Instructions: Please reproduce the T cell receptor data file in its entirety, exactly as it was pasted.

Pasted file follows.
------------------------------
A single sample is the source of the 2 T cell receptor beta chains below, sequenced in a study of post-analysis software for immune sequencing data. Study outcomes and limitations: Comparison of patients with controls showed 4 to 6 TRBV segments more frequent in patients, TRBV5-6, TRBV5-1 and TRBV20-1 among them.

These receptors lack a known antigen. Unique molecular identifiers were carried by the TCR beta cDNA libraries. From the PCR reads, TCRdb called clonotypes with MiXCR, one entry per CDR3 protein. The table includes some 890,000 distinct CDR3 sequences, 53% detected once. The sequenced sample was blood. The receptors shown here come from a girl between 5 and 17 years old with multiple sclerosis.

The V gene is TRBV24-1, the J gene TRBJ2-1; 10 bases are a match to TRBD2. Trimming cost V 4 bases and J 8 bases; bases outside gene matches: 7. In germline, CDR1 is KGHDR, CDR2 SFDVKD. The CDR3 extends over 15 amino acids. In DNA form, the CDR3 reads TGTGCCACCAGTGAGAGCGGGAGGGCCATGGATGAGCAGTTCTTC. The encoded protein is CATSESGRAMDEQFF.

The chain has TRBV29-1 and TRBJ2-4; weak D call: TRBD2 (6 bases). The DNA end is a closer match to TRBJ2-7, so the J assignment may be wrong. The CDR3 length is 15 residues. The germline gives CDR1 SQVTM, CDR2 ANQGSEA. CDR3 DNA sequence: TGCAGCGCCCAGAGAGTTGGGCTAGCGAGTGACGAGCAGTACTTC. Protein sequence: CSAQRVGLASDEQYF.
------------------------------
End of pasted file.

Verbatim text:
A single sample is the source of the 2 T cell receptor beta chains below, sequenced in a study of post-analysis software for immune sequencing data. Study outcomes and limitations: Comparison of patients with controls showed 4 to 6 TRBV segments more frequent in patients, TRBV5-6, TRBV5-1 and TRBV20-1 among them.

These receptors lack a known antigen. Unique molecular identifiers were carried by the TCR beta cDNA libraries. From the PCR reads, TCRdb called clonotypes with MiXCR, one entry per CDR3 protein. The table includes some 890,000 distinct CDR3 sequences, 53% detected once. The sequenced sample was blood. The receptors shown here come from a girl between 5 and 17 years old with multiple sclerosis.

The V gene is TRBV24-1, the J gene TRBJ2-1; 10 bases are a match to TRBD2. Trimming cost V 4 bases and J 8 bases; bases outside gene matches: 7. In germline, CDR1 is KGHDR, CDR2 SFDVKD. The CDR3 extends over 15 amino acids. In DNA form, the CDR3 reads TGTGCCACCAGTGAGAGCGGGAGGGCCATGGATGAGCAGTTCTTC. The encoded protein is CATSESGRAMDEQFF.

The chain has TRBV29-1 and TRBJ2-4; weak D call: TRBD2 (6 bases). The DNA end is a closer match to TRBJ2-7, so the J assignment may be wrong. The CDR3 length is 15 residues. The germline gives CDR1 SQVTM, CDR2 ANQGSEA. CDR3 DNA sequence: TGCAGCGCCCAGAGAGTTGGGCTAGCGAGTGACGAGCAGTACTTC. Protein sequence: CSAQRVGLASDEQYF.